During the recent annual Comprehensive Partnership meeting in Washington, D.C., Secretary of State Hillary Clinton and Indonesian Foreign Minister Natalegawa applauded recent initiatives supported by the U.S. Forest Service’s International Programs, including forest governance, environmental impact assessment, climate change mitigation, and the sustainable management of forests.
International Programs draws on the expertise of the entire agency to promote sustainable forest management overseas and to bring important technologies and innovations back to the U.S. Through International Programs, the Forest Service advocates for U.S. interests abroad by engaging with numerous governmental and non-governmental partners to share best practices on a range of conservation issues.
The U.S. Comprehensive Partnership is a long-term commitment between the United States and Indonesia to broaden, deepen and elevate bilateral relations. Officials from both countries consult regularly on issues such as humanitarian assistance and disaster relief, climate change and the spread of communicable diseases. Read more »
Acting Under Secretary for Farm and Foreign Agricultural Services Michael Scuse, tours the Hom Wet Market in Hanoi, Vietnam with Foreign Agricultural Service Acting Administrator Sue Heinen (center) and USDA’s Agricultural Counselor to Vietnam Jeanne Bailey (right). There, they were able to see some Vietnam’s local produce including rambutan and dragon fruit. This was one of many stops on the first-ever USDA agricultural trade mission to Vietnam, which Scuse led in Hanoi and Ho Chi Minh City Sep. 25-20, 2011 Photo By Le Nguyen-Binh
Under the Obama Administration, USDA has continued to expand markets for American goods abroad, worked aggressively to break down barriers to trade, and assisted U.S. businesses with the resources needed to reach consumers around the world. And by organizing and executing agricultural trade missions, USDA’s Foreign Agricultural Service (FAS) is helping U.S. businesses reach the 95-percent of consumers who live outside the United States. Read more »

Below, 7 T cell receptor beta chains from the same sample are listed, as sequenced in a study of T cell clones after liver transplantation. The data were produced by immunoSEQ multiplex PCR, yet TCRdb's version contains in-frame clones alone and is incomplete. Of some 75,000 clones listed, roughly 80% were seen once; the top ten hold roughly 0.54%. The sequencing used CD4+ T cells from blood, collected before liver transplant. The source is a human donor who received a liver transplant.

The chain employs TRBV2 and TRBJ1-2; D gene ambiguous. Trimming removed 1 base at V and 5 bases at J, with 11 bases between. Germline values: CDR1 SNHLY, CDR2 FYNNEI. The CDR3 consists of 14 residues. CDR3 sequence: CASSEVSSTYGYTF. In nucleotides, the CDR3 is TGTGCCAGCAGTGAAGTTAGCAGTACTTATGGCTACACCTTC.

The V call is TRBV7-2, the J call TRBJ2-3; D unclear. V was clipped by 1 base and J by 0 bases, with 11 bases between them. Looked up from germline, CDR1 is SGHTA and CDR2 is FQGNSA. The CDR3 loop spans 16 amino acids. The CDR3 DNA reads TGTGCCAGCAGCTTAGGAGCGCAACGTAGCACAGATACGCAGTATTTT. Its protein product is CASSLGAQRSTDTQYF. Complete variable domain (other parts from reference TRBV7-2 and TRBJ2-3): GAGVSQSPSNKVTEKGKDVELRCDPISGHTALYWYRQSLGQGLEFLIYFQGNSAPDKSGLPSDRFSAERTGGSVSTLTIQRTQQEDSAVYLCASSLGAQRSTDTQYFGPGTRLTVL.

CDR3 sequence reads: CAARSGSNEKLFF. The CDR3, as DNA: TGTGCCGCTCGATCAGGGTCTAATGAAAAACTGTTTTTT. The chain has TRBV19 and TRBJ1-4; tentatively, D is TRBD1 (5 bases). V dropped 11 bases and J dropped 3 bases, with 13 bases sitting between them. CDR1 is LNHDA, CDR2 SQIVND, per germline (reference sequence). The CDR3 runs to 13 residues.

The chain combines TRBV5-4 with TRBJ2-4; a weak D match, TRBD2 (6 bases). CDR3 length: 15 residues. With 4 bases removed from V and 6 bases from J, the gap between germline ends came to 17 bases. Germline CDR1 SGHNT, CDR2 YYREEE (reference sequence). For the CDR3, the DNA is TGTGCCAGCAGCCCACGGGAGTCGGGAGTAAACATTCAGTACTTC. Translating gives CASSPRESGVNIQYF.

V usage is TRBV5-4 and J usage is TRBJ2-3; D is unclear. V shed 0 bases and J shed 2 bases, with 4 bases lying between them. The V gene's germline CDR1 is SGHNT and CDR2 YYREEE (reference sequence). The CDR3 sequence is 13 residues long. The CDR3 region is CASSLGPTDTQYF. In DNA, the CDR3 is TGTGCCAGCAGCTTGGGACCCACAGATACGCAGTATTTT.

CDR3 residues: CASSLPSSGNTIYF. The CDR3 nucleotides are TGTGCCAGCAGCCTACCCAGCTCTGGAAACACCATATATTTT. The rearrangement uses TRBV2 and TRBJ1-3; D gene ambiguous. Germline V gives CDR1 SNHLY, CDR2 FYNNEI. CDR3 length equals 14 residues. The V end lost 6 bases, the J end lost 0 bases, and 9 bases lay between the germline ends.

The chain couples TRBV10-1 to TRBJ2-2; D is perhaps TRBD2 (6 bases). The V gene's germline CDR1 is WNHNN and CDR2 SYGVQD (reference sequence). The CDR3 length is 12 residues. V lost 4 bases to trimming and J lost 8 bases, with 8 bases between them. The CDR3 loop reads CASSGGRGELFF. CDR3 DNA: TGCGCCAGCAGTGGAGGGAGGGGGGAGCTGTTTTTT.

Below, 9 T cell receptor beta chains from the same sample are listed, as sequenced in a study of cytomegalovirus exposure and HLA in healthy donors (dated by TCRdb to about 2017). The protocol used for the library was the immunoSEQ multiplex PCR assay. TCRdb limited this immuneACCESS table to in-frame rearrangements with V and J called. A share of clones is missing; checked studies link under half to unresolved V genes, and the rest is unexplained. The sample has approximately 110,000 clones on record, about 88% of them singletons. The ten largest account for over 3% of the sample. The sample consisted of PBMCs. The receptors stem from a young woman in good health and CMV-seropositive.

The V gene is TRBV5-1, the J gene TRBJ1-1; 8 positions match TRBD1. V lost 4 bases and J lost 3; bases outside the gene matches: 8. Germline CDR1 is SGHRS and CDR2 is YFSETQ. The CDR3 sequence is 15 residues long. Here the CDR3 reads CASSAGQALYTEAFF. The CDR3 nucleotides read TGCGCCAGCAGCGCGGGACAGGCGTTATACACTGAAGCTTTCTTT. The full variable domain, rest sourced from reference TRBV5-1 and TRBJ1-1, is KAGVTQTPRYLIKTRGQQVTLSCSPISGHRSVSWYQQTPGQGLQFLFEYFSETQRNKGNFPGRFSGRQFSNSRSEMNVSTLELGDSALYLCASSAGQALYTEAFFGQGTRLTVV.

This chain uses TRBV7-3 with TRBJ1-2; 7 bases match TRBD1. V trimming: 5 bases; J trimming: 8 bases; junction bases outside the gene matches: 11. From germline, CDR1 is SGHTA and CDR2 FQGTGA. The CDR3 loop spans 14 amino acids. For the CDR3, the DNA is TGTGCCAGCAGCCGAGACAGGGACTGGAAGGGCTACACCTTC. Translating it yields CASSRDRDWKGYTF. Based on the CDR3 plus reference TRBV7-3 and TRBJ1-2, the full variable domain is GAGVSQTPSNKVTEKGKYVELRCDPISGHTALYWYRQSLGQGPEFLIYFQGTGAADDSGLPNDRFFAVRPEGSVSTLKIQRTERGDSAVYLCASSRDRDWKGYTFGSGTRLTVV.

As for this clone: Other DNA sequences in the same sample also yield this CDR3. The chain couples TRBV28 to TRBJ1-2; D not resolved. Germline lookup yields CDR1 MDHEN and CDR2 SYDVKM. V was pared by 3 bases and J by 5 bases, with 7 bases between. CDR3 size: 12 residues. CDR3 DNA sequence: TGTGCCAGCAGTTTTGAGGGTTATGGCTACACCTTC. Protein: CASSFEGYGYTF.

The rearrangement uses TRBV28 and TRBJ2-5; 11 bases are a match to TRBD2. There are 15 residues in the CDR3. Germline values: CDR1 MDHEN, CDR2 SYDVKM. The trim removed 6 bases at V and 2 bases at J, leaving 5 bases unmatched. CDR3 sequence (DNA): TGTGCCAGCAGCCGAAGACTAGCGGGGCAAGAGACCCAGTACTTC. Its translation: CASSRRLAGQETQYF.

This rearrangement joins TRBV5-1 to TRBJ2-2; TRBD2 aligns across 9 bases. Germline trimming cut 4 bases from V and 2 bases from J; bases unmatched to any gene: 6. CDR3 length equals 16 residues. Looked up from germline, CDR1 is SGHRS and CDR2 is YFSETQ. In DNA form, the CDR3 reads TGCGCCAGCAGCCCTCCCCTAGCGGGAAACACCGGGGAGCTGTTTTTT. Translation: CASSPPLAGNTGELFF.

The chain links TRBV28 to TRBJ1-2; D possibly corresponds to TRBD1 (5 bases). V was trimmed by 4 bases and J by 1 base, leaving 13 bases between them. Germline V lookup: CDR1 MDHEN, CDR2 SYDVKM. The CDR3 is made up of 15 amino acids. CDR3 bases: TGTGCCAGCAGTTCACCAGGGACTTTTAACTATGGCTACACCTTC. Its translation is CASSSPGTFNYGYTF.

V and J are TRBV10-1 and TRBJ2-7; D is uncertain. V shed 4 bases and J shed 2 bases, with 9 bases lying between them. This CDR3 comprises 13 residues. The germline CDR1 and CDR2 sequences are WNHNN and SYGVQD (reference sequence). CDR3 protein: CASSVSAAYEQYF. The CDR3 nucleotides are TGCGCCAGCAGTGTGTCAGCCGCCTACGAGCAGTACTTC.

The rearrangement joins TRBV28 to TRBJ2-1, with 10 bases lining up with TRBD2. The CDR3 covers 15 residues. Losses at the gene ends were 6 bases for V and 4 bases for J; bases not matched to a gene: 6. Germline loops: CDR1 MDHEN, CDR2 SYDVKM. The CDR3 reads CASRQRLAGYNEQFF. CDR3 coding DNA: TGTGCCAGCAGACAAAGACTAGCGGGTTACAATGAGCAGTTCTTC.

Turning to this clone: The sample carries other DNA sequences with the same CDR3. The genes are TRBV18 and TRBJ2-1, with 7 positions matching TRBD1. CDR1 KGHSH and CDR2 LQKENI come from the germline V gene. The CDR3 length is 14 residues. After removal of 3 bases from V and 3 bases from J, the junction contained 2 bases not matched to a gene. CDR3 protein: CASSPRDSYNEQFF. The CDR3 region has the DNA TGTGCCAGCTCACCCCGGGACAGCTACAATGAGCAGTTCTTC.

Chef Ucu Sawitri invited one of the participants to work with her to prepare an "Apple Banana Roll" recipe using dehydrated potato flake, Washington apples, California raisins, and Washington apple juice.
Take a large amount of U.S. fruits and vegetables, mix in a group of chefs with a flair for Asian cuisine, add a dash of creativity and what do you get? An amazing array of dishes created as part of the annual USDA Council of Chefs (CoC) Train the Trainer Program in Jakarta, Indonesia. The training was conducted by Chef Mike Fleming, director of the School of Baking Technology at CerealTech in Singapore. The CoC is a group of Indonesian chefs with different culinary backgrounds including nutritionist and author Edwin Handoyo Lauwy (Chef Edwin Lau), hot kitchen chef Muchtar Alamsyah (Chef Tatang), and baking and pastry chefs Ucu Sawitri and Haryanto Makmoer. Read more »
On Monday, I had the honor of hosting Indonesia’s Vice Minister of Agriculture Bayu Krisnamurthi at my 1,700-acre corn, soybean, and wheat farm in Smyrna, Delaware. This opportunity is a direct result of my visit last month to Jakarta where I led 18 U.S. companies on an Agribusiness Trade and Investment Mission. When Vice Minister Bayu told me he would be traveling to the United States this month, I invited him to visit my farm. He warmly accepted my invitation.
The United States and Indonesia are strong allies and trade between us continues to grow. In November 2010, President Obama and President Yudhoyono formally launched the U.S.-Indonesia Comprehensive Partnership. Through this partnership, both of our countries are looking to expand trade and investment and commercial relationships, creating tremendous possibilities for economic development and cooperation. Read more »
Acting Under Secretary for Farm and Foreign Agricultural Services Michael Scuse takes a handful of U.S. soybeans used at a ‘tempeh/tofu village’ production site in East Jakarta on April 6. Scuse visited the village – which uses 100 percent U.S. soybeans to produce tempeh and tofu, which are soy-based stables of the Indonesian diet – during an Agribusiness Trade and Investment Mission to Indonesia that he led last week. Photographer, Danumurthi Mahendra, U.S. Embassy, Jakarta
This is the third in a series of three blogs affiliated with USDA’s Agribusiness Trade and Investment Mission, which was led by Acting Under Secretary for Farm and Foreign Agricultural Services Michael Scuse.
While leading this week’s Agribusiness Trade and Investment Mission to Indonesia, I’ve been gratified to see firsthand how U.S. food and agricultural products are benefitting the Indonesian people. My itinerary included a visit to a tempeh and tofu production compound, or village, in the Cipayung neighborhood of East Jakarta, where local workers are using U.S. soybeans to produce nutritious, affordable, high-quality food products. Read more »
This is the second in a series of three blogs affiliated with USDA’s Agribusiness Trade and Investment Mission, which was led by Acting Under Secretary for Farm and Foreign Agricultural Services Michael Scuse.
For years, it’s been my privilege to help bring U.S. fresh fruits and vegetables to the grocery stores, restaurant menus and dinner tables of Indonesian consumers.
I represent groups within the U.S. produce industry who export agricultural goods to Indonesia. They include the Washington Apple Commission, the California Table Grape Commission and the Pear Bureau Northwest, all of which have found success in the Indonesian market. Read more »